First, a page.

To his credit, Grant does not seek to make the case. In fact, despite the title, in point of sympathy or genius his Bagehot cuts neither a very attractive nor a very persuasive figure. He was certainly a superb talker and writer; the American journalist A. J. Liebling once said that Bagehot wrote better than anyone who wrote faster, and faster than anyone who wrote better. He was a confidant of the rich and powerful, mentioned no fewer than 125 times in Gladstone’s diary. He was a peerless analyst of British politics, able to cut through flummery and tradition, while giving them their due. But he was also a prig, a sneerer and a snob, quick to disdain the views of ‘the mob’ and the concerns of ‘little people’.
Bagehot loved paradox and this was nowhere more apparent than in The English Constitution, where he observed that the English government had two basic forms, the efficient and the dignified (or in Grant’s translation, theatrical). The efficient segment, essentially the cabinet, ministerial departments and parliamentary committees, did the work, while the theatrical one, most notably the royals, inspired deference, which kept the lower orders in line. Bagehot was no democrat and was glad that the poorest did not have the vote. But he did at least have a very un-Victorian sense of irony, remarking that “no real English gentleman, in his secret soul, was ever sorry for the death of a political economist; he is much more likely to be sorry for his life.” In this very enjoyable book, Grant demonstrates that he has the measure of a fascinating — and great — Victorian.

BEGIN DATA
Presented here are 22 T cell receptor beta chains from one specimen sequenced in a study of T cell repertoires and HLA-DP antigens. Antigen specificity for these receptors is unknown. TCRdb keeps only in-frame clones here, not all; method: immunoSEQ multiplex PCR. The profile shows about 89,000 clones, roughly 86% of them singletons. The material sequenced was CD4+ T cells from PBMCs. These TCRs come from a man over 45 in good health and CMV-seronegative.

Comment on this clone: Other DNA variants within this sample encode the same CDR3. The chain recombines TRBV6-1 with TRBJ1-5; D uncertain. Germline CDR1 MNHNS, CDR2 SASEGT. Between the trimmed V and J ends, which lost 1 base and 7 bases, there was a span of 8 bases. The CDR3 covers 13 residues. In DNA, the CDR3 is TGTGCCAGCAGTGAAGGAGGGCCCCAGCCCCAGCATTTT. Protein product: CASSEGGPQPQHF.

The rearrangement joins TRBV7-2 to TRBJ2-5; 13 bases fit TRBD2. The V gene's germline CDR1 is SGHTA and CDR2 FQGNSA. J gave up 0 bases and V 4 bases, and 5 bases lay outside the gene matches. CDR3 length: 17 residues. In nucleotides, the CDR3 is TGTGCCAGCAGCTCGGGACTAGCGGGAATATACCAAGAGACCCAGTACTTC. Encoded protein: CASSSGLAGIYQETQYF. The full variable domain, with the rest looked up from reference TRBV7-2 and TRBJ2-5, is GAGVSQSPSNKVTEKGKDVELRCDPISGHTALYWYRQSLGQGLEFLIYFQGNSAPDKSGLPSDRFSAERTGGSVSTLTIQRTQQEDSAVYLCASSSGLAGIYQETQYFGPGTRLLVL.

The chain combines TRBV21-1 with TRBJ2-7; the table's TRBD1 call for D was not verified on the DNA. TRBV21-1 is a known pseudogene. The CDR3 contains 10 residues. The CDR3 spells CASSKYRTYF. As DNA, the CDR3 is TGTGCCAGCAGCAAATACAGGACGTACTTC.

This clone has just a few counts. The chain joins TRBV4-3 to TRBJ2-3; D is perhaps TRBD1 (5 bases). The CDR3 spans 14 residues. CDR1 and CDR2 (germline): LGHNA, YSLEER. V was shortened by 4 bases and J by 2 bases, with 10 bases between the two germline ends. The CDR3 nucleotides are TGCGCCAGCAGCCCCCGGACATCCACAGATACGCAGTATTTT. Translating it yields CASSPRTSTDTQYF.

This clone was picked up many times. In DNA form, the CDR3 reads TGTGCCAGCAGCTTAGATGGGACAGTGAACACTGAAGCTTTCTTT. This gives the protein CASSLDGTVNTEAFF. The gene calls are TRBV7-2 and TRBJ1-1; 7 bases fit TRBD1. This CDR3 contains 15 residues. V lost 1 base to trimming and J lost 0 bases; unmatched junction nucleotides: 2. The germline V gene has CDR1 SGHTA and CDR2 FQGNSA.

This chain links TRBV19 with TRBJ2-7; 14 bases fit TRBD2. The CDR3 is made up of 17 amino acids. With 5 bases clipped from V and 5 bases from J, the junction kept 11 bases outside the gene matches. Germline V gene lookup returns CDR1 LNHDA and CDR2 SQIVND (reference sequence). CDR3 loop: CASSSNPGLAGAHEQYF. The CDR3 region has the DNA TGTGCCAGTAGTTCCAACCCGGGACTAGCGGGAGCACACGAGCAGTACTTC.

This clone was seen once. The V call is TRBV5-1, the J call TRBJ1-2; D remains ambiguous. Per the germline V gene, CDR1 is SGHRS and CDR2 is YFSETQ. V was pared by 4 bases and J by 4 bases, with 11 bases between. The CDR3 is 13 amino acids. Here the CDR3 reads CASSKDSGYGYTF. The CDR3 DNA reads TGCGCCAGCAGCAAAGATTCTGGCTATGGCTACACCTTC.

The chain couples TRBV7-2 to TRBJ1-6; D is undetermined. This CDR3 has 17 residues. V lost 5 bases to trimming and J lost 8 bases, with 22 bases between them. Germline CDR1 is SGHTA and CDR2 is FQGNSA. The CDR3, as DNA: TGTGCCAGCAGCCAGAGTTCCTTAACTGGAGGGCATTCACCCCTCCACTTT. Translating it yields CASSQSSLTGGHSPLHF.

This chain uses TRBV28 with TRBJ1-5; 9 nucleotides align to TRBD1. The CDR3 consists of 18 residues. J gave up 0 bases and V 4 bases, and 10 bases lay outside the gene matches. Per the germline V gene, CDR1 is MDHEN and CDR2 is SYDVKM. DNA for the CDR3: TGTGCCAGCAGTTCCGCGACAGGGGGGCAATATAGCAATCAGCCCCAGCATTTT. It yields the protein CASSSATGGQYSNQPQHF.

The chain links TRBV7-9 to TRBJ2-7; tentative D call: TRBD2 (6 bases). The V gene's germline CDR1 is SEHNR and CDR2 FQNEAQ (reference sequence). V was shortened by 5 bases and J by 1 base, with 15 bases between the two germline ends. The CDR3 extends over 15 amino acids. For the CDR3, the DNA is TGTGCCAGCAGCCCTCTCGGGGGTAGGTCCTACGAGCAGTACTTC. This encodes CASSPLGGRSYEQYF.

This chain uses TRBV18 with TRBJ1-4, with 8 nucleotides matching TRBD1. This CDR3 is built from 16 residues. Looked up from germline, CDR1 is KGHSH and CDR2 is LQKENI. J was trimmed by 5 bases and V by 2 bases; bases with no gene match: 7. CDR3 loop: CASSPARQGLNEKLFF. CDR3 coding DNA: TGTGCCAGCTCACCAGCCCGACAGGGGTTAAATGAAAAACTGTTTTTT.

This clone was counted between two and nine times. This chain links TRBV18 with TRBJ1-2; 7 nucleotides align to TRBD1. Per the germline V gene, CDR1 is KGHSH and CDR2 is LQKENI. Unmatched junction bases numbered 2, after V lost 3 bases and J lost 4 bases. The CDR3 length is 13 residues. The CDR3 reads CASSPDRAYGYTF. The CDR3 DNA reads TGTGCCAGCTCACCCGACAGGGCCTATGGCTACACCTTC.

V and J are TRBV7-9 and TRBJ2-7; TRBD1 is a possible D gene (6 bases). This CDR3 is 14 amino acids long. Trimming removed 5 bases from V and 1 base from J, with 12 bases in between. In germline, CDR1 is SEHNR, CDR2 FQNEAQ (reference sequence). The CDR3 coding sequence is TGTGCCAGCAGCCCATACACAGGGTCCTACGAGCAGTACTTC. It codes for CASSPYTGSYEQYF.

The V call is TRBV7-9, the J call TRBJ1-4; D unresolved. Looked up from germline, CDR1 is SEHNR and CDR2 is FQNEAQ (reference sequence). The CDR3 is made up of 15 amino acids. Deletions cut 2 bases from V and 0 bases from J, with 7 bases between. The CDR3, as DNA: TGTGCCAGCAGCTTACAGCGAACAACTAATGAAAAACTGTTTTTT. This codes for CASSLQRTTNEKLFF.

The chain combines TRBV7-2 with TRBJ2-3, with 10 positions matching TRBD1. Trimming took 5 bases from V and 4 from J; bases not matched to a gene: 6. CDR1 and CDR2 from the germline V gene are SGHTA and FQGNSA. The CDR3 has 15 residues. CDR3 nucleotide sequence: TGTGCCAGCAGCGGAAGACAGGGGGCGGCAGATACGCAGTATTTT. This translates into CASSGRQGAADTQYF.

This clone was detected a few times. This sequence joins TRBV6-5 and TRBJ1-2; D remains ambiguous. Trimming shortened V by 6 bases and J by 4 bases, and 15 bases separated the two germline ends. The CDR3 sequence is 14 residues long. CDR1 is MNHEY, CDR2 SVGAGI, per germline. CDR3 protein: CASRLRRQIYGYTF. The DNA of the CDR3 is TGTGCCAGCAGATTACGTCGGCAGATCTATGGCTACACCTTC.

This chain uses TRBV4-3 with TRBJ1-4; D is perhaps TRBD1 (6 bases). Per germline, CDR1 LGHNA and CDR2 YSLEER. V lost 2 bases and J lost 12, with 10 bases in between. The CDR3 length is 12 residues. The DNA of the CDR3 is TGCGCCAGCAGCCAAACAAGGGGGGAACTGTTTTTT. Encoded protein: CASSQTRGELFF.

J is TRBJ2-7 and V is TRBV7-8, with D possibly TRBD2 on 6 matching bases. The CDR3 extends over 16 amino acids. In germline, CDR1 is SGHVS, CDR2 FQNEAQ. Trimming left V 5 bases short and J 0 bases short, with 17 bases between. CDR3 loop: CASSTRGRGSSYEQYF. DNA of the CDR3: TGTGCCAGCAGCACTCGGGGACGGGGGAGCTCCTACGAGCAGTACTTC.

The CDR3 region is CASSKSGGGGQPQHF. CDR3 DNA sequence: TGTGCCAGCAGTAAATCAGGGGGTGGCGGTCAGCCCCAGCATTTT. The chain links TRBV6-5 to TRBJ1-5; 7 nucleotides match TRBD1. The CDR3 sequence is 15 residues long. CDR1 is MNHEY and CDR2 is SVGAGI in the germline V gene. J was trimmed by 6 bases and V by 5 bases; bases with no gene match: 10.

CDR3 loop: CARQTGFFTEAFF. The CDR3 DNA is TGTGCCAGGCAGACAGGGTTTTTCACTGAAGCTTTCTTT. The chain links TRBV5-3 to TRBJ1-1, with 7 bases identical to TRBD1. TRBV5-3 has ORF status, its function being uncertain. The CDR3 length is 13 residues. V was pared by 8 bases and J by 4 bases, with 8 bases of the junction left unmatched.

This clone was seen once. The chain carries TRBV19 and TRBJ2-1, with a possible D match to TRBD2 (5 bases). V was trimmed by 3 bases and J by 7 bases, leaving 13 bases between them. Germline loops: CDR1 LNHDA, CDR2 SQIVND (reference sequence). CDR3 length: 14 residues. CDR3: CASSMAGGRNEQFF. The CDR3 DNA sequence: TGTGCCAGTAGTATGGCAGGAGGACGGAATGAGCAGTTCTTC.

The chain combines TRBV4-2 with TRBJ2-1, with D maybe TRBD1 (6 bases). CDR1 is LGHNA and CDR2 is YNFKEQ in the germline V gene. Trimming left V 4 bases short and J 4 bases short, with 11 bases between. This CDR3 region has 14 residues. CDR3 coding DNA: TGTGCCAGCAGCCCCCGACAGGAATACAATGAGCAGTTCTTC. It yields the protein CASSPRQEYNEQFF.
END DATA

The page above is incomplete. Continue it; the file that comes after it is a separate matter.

But in Grant’s hands, Bagehot’s life and career provide a superb prism through which to observe the extraordinary revolution in the British economy during the 19th century. He charts the ferocious debates that swirled around the central financial challenge of the time: how to organise a banking system that could serve an economy with a rapacious need for capital and credit to fund new technologies and an explosion in trade, while ensuring the value of money remained firmly anchored to the price of gold, the internationally recognised unit of exchange and supposed guarantee of stability.